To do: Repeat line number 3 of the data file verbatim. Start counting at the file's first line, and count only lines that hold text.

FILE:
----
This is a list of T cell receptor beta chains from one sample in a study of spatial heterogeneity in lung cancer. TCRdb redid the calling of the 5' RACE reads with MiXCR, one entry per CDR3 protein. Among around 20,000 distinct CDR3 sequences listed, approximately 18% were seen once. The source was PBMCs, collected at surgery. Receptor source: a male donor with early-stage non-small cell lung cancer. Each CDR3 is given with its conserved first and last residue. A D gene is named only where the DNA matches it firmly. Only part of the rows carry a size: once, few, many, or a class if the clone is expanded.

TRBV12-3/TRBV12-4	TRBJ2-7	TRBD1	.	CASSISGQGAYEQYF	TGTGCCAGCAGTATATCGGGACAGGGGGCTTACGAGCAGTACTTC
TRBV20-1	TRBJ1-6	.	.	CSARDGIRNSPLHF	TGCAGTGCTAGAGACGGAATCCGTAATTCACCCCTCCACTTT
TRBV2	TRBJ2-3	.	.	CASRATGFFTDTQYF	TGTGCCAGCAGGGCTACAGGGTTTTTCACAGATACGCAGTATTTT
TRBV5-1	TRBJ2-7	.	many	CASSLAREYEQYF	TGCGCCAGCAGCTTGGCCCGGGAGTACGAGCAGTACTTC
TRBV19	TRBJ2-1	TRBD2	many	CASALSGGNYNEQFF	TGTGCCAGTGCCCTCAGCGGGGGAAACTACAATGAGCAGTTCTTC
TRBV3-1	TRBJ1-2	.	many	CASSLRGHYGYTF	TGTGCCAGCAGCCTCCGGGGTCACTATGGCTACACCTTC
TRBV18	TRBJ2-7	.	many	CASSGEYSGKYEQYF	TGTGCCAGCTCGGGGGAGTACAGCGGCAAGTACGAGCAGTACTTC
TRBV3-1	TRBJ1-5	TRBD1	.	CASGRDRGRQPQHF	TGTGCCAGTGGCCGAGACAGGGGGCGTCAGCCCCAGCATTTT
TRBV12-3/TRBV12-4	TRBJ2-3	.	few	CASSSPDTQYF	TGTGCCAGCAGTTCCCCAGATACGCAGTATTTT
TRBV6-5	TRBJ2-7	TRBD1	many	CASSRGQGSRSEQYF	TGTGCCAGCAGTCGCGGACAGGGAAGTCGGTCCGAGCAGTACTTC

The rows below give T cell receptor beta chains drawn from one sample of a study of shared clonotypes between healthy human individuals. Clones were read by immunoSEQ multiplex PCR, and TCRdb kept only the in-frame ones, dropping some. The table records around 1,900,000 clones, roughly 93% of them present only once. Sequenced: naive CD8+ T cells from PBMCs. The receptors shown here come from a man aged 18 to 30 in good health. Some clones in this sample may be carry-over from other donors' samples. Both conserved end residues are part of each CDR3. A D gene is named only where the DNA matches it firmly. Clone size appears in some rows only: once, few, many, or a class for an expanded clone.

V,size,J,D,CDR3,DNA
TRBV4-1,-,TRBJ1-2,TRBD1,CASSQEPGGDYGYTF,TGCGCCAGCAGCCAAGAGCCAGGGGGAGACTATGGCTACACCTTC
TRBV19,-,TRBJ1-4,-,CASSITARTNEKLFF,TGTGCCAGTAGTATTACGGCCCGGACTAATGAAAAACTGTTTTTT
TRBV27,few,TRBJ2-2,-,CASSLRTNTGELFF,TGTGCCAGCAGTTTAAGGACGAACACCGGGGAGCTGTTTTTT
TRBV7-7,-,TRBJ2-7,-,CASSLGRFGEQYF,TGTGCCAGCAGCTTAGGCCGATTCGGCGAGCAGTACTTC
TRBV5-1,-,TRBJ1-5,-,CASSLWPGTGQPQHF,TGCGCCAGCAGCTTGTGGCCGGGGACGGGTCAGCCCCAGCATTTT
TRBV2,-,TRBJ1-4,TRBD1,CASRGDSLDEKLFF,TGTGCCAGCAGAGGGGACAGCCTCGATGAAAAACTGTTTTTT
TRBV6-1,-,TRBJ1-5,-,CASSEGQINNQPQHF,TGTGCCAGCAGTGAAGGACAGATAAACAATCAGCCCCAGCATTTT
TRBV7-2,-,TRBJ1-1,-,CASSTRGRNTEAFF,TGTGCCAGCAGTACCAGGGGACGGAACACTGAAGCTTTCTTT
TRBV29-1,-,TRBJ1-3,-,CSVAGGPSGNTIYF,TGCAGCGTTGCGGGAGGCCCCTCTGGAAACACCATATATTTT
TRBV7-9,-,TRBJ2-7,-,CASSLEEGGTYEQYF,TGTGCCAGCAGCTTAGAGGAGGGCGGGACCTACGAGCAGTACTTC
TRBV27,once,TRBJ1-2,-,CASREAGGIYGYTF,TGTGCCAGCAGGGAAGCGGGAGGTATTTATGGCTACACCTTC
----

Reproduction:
TRBV20-1	TRBJ1-6	.	.	CSARDGIRNSPLHF	TGCAGTGCTAGAGACGGAATCCGTAATTCACCCCTCCACTTT